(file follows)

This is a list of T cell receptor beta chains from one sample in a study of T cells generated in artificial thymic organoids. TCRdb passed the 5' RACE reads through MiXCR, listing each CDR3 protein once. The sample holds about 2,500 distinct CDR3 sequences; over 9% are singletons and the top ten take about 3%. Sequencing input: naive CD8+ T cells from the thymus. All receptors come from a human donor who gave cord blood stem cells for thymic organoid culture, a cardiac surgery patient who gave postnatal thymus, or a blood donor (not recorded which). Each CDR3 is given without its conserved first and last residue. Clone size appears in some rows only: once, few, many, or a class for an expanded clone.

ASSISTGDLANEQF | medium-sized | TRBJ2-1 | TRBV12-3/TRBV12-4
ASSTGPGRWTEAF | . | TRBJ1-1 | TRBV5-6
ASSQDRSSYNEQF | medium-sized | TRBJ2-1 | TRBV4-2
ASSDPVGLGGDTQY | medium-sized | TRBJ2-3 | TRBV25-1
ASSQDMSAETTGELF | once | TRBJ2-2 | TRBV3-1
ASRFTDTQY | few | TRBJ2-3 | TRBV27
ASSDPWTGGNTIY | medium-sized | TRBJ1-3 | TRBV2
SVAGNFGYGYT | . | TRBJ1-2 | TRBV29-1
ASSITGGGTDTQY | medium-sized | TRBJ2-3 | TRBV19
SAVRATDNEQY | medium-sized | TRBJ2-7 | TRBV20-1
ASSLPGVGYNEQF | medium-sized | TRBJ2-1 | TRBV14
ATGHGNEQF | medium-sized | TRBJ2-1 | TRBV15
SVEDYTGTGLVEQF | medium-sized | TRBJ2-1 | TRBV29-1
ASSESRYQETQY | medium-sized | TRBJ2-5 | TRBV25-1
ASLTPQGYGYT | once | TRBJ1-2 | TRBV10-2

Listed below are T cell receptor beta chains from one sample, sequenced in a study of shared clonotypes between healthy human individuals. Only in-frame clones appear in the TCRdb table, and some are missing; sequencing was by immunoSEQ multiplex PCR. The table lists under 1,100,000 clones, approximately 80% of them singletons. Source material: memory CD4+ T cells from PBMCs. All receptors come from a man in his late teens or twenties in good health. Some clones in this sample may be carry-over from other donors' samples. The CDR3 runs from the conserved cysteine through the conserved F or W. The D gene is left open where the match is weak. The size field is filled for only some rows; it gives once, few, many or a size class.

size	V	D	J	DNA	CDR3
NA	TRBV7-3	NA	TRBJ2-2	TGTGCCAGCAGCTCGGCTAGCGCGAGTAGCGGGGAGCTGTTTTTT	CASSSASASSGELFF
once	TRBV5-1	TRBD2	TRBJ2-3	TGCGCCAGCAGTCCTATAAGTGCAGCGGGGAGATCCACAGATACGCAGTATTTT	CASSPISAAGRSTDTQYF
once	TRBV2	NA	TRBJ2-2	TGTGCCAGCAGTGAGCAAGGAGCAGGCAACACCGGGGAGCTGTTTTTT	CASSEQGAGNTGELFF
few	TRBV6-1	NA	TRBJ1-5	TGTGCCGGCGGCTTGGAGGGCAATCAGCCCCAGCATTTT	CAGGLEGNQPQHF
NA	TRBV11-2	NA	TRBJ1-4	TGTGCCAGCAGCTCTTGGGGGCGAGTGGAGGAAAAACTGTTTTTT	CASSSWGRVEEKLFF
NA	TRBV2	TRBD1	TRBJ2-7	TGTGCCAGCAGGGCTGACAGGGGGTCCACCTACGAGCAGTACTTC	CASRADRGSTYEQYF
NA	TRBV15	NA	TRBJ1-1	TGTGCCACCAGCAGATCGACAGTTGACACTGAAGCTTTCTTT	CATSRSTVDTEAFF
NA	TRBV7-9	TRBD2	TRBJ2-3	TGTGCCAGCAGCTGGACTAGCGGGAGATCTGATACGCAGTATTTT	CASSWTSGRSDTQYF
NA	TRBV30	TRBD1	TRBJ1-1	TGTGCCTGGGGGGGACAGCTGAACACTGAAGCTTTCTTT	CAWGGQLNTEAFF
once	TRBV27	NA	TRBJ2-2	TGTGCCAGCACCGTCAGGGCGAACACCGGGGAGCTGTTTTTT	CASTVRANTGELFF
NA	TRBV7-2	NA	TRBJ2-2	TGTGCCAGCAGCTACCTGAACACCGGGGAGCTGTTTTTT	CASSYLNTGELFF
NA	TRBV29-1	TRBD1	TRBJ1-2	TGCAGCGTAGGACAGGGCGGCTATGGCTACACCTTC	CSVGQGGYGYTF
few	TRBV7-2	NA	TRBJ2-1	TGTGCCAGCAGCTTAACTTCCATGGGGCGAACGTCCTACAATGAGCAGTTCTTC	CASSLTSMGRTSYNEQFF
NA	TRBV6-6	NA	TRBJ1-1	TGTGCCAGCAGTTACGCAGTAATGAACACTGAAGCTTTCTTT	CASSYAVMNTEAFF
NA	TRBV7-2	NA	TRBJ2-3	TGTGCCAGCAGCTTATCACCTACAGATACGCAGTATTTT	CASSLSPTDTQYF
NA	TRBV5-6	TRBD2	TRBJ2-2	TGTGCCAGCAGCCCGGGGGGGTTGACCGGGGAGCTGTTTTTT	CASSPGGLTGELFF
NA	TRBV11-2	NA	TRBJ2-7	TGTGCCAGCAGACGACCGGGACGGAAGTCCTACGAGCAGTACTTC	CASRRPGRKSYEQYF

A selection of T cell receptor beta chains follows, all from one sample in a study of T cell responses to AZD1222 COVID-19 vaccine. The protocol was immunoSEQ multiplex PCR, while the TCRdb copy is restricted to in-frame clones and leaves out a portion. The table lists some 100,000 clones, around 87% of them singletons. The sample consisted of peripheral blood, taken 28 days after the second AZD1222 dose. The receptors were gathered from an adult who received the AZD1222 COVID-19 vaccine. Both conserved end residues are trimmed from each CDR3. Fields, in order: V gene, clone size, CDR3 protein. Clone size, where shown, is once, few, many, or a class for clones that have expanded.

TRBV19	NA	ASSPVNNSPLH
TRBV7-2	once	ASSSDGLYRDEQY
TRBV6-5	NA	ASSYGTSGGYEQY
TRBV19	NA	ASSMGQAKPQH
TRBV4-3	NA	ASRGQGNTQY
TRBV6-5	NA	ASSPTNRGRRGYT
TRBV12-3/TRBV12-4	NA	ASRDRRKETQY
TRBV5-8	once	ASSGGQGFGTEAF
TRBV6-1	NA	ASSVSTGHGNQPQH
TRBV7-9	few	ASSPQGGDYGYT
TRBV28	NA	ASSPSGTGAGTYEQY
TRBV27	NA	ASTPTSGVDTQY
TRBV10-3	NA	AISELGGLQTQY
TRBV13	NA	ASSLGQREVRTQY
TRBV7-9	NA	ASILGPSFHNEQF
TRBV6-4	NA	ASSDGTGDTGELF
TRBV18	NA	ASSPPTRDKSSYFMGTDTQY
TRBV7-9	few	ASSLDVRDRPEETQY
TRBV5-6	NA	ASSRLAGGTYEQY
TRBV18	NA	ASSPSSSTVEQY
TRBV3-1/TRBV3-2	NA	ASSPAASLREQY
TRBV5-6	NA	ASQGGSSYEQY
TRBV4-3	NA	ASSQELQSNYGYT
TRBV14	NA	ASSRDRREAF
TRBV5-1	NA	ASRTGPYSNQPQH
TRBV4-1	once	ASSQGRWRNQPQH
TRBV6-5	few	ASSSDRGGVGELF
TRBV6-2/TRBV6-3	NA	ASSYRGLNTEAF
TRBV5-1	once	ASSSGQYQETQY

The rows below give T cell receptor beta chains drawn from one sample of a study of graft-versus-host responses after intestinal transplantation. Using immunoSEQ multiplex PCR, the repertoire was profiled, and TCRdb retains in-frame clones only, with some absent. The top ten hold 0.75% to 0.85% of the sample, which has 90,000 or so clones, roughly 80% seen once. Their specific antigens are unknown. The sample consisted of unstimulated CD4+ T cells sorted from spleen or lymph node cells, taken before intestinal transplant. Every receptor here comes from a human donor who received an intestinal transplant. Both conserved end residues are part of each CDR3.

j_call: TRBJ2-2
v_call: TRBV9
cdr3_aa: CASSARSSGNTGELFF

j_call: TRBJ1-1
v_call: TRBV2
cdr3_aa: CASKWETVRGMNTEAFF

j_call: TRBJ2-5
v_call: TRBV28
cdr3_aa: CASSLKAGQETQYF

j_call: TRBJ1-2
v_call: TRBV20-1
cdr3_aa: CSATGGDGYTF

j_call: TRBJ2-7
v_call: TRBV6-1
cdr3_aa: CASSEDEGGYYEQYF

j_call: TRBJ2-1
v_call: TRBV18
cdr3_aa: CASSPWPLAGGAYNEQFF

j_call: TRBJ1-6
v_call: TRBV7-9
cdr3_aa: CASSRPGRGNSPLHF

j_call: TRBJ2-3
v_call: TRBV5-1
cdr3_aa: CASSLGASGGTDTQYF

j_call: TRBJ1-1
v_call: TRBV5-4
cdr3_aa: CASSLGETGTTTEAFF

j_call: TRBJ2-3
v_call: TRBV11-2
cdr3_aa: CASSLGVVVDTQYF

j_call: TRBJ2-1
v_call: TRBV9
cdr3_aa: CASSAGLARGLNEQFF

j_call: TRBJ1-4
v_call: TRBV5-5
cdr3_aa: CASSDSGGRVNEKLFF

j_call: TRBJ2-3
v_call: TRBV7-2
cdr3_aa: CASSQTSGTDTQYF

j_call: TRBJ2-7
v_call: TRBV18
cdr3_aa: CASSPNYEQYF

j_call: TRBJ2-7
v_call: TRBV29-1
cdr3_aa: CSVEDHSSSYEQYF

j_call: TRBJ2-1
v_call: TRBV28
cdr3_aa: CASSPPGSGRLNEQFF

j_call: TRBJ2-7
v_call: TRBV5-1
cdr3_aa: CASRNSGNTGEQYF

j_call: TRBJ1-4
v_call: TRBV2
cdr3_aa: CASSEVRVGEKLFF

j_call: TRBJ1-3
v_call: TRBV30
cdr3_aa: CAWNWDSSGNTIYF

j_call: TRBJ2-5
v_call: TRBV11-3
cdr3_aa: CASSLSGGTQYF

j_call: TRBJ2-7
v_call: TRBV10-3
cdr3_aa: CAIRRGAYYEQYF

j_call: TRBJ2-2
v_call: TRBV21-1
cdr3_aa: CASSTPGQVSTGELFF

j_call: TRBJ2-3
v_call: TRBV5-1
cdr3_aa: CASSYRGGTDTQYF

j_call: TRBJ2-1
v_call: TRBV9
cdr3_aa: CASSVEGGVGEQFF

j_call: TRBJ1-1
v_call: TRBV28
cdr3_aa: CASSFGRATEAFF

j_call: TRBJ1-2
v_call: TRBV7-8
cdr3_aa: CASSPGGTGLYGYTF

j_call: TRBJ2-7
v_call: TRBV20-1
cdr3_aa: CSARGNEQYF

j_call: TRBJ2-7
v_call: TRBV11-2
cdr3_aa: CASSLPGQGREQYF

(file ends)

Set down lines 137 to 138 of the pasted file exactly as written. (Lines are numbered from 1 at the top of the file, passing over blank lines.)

v_call: TRBV9
cdr3_aa: CASSVEGGVGEQFF